Everyone is concerned about the 35 crewmembers on the disabled sub. As a submariner, you know that if a boat sinks without any immediate danger like fire, flooding, or rising pressure, uninjured crewmembers can survive five to seven days. On the other hand, the crew may be struggling with reduced oxygen, increased carbon dioxide, cold, heat, toxic gases, increased pressure, or some combination of these. If nothing else, they're bound to be traumatized.

If the depth is less than 600 feet, they could theoretically escape from the sub without assistance, but the sub may be deeper than that, and in any case, it's usually better to wait for rescue than to risk trying to escape with no help on hand at the surface. That's why it's important to minimize the time to first rescue (TTFR).

image caption follows
The U.S. Navy's Submarine Diving and Recompression System, including the Pressurized Rescue Module shown here, can be transported in a variety of large transport aircraft. (Photo courtesy of DSU).

ISMERLO's role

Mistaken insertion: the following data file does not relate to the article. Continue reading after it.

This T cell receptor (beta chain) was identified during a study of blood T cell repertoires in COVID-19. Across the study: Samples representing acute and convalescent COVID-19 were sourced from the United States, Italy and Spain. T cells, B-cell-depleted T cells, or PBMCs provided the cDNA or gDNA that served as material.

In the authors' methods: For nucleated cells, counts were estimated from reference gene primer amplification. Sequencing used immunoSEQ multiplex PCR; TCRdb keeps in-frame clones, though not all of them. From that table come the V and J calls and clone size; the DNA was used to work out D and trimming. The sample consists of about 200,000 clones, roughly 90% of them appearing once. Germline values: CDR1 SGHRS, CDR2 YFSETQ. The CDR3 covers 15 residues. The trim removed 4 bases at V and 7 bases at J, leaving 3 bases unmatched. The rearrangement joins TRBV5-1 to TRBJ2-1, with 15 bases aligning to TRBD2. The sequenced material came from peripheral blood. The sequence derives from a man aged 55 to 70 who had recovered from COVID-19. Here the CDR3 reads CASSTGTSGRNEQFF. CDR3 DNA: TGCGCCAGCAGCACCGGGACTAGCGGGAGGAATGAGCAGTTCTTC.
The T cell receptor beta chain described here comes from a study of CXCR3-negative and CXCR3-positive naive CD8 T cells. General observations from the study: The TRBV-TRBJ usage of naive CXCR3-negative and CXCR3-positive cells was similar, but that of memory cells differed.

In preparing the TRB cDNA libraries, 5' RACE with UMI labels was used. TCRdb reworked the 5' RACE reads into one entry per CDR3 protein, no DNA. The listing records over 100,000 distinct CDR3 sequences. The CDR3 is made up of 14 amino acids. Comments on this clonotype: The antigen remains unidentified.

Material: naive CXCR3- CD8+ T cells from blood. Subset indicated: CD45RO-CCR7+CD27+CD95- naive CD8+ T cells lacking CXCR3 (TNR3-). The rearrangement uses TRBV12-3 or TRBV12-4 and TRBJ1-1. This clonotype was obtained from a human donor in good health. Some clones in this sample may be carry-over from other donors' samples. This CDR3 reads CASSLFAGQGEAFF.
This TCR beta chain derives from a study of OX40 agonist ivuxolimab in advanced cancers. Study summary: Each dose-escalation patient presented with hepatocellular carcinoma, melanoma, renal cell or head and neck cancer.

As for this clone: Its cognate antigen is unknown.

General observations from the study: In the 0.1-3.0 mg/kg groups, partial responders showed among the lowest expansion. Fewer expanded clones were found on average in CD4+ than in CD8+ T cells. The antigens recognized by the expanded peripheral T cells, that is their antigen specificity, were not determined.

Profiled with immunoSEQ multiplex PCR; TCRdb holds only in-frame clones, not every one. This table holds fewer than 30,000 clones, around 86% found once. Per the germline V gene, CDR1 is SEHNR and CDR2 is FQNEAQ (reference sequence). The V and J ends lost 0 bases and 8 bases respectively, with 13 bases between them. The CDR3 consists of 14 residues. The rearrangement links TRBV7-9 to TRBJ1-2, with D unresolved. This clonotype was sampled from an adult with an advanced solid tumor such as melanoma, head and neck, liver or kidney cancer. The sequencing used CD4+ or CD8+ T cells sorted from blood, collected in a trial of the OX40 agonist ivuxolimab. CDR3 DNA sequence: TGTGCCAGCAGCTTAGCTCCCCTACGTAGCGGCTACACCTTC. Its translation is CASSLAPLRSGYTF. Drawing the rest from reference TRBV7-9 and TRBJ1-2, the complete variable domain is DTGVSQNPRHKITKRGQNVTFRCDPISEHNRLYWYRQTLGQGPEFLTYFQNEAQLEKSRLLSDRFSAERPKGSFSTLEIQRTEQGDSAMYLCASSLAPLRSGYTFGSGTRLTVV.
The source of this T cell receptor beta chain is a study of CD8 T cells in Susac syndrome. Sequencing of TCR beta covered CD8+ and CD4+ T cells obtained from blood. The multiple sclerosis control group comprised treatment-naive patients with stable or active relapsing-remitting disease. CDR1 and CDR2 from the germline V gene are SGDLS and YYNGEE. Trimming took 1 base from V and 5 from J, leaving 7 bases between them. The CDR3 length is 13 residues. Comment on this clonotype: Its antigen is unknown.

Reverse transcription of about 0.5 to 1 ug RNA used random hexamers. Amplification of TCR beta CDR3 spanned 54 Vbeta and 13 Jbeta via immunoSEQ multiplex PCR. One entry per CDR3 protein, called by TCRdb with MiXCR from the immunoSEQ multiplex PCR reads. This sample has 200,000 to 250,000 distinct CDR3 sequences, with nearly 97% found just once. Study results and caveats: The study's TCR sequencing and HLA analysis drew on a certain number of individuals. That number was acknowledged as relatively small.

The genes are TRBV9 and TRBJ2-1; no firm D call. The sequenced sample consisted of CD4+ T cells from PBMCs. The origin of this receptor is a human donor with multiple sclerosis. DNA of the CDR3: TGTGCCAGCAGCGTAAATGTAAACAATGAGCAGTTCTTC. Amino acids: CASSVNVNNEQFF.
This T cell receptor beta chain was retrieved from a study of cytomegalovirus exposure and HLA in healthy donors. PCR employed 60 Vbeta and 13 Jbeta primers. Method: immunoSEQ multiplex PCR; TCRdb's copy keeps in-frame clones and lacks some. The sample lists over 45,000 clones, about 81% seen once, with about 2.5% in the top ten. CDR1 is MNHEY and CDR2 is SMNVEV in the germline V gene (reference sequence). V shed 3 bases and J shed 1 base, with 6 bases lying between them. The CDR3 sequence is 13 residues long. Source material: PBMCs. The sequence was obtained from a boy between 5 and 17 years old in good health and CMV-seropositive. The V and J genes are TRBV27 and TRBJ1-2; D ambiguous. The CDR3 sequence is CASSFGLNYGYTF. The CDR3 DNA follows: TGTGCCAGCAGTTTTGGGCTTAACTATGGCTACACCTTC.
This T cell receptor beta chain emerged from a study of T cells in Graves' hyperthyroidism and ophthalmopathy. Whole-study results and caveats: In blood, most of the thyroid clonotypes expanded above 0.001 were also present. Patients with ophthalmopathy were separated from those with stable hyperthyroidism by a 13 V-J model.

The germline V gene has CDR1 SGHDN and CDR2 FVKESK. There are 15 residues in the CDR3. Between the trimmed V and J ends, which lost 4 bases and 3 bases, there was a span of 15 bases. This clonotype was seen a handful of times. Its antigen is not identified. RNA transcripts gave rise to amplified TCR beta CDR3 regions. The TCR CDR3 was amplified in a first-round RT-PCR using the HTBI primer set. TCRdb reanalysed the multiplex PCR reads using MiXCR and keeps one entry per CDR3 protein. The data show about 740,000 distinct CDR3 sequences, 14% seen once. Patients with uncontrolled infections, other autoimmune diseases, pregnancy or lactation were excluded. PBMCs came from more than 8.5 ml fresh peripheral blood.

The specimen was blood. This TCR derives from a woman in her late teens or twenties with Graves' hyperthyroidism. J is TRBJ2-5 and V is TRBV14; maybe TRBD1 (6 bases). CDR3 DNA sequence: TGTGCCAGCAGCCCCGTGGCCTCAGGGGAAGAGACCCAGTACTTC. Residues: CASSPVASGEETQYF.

Minimizing TTFR requires the sort of cooperative central planning that ISMERLO was designed to facilitate. Hosted by NATO's Allied Submarine Command and the U.S. Atlantic Submarine Force, in Norfolk, Va., ISMERLO has no command and control authority, but the databases and interactive tools on its website make it the world's primary source of information on submarine escape and rescue.

In a submarine emergency, the ISMERLO website becomes a virtual meeting place for the organizations involved—a clearing house for calls for assistance; informal offers of equipment, systems and medical personnel; and updates on the rescue effort. Experts around the world are now using the website's chat rooms and status boards to track the availability and status of rescue assets, follow events, and make recommendations. Everyone using it has access to a common picture of the evolving rescue effort.